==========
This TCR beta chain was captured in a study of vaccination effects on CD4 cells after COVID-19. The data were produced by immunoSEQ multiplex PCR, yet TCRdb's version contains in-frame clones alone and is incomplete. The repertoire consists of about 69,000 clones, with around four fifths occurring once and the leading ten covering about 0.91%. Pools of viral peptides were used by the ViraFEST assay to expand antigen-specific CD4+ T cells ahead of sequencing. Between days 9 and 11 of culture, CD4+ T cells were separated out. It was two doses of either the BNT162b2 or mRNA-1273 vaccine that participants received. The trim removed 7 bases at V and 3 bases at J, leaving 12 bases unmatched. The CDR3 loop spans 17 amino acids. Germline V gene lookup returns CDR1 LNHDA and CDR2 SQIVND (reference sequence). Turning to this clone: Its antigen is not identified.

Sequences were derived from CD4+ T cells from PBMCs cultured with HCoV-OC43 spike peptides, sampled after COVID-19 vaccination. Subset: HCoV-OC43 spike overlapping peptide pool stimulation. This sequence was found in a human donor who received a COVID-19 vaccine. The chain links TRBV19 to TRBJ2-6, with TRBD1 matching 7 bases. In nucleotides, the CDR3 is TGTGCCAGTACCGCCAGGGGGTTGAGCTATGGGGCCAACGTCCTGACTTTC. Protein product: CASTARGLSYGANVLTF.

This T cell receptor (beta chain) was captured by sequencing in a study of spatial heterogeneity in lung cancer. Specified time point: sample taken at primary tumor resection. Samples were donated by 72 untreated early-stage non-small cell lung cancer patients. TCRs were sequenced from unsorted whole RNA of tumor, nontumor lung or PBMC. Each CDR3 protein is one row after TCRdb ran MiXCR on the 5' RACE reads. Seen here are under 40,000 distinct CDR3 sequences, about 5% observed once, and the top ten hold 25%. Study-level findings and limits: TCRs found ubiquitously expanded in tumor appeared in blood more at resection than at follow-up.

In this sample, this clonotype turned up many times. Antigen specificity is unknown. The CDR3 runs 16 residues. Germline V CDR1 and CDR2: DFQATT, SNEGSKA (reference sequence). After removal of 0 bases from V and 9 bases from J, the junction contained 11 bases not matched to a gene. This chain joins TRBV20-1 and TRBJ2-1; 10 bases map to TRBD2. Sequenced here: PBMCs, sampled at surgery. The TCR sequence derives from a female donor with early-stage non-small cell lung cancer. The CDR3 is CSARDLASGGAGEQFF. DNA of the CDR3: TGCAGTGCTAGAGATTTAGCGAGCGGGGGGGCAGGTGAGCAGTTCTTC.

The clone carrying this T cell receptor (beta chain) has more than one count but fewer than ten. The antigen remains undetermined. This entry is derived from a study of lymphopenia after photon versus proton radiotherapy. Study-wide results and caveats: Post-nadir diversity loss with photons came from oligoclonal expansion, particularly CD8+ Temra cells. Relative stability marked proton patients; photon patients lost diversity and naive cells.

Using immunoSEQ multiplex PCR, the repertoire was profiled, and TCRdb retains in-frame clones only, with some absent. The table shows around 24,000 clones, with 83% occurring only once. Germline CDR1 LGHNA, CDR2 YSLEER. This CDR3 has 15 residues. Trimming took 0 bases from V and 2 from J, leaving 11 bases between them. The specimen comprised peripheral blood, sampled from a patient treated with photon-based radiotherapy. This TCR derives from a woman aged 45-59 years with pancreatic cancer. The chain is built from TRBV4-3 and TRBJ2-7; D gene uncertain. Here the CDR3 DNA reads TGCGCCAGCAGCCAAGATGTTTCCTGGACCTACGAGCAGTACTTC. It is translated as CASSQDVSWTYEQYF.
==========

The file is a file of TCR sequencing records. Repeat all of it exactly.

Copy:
This TCR beta chain was captured in a study of vaccination effects on CD4 cells after COVID-19. The data were produced by immunoSEQ multiplex PCR, yet TCRdb's version contains in-frame clones alone and is incomplete. The repertoire consists of about 69,000 clones, with around four fifths occurring once and the leading ten covering about 0.91%. Pools of viral peptides were used by the ViraFEST assay to expand antigen-specific CD4+ T cells ahead of sequencing. Between days 9 and 11 of culture, CD4+ T cells were separated out. It was two doses of either the BNT162b2 or mRNA-1273 vaccine that participants received. The trim removed 7 bases at V and 3 bases at J, leaving 12 bases unmatched. The CDR3 loop spans 17 amino acids. Germline V gene lookup returns CDR1 LNHDA and CDR2 SQIVND (reference sequence). Turning to this clone: Its antigen is not identified.

Sequences were derived from CD4+ T cells from PBMCs cultured with HCoV-OC43 spike peptides, sampled after COVID-19 vaccination. Subset: HCoV-OC43 spike overlapping peptide pool stimulation. This sequence was found in a human donor who received a COVID-19 vaccine. The chain links TRBV19 to TRBJ2-6, with TRBD1 matching 7 bases. In nucleotides, the CDR3 is TGTGCCAGTACCGCCAGGGGGTTGAGCTATGGGGCCAACGTCCTGACTTTC. Protein product: CASTARGLSYGANVLTF.

This T cell receptor (beta chain) was captured by sequencing in a study of spatial heterogeneity in lung cancer. Specified time point: sample taken at primary tumor resection. Samples were donated by 72 untreated early-stage non-small cell lung cancer patients. TCRs were sequenced from unsorted whole RNA of tumor, nontumor lung or PBMC. Each CDR3 protein is one row after TCRdb ran MiXCR on the 5' RACE reads. Seen here are under 40,000 distinct CDR3 sequences, about 5% observed once, and the top ten hold 25%. Study-level findings and limits: TCRs found ubiquitously expanded in tumor appeared in blood more at resection than at follow-up.

In this sample, this clonotype turned up many times. Antigen specificity is unknown. The CDR3 runs 16 residues. Germline V CDR1 and CDR2: DFQATT, SNEGSKA (reference sequence). After removal of 0 bases from V and 9 bases from J, the junction contained 11 bases not matched to a gene. This chain joins TRBV20-1 and TRBJ2-1; 10 bases map to TRBD2. Sequenced here: PBMCs, sampled at surgery. The TCR sequence derives from a female donor with early-stage non-small cell lung cancer. The CDR3 is CSARDLASGGAGEQFF. DNA of the CDR3: TGCAGTGCTAGAGATTTAGCGAGCGGGGGGGCAGGTGAGCAGTTCTTC.

The clone carrying this T cell receptor (beta chain) has more than one count but fewer than ten. The antigen remains undetermined. This entry is derived from a study of lymphopenia after photon versus proton radiotherapy. Study-wide results and caveats: Post-nadir diversity loss with photons came from oligoclonal expansion, particularly CD8+ Temra cells. Relative stability marked proton patients; photon patients lost diversity and naive cells.

Using immunoSEQ multiplex PCR, the repertoire was profiled, and TCRdb retains in-frame clones only, with some absent. The table shows around 24,000 clones, with 83% occurring only once. Germline CDR1 LGHNA, CDR2 YSLEER. This CDR3 has 15 residues. Trimming took 0 bases from V and 2 from J, leaving 11 bases between them. The specimen comprised peripheral blood, sampled from a patient treated with photon-based radiotherapy. This TCR derives from a woman aged 45-59 years with pancreatic cancer. The chain is built from TRBV4-3 and TRBJ2-7; D gene uncertain. Here the CDR3 DNA reads TGCGCCAGCAGCCAAGATGTTTCCTGGACCTACGAGCAGTACTTC. It is translated as CASSQDVSWTYEQYF.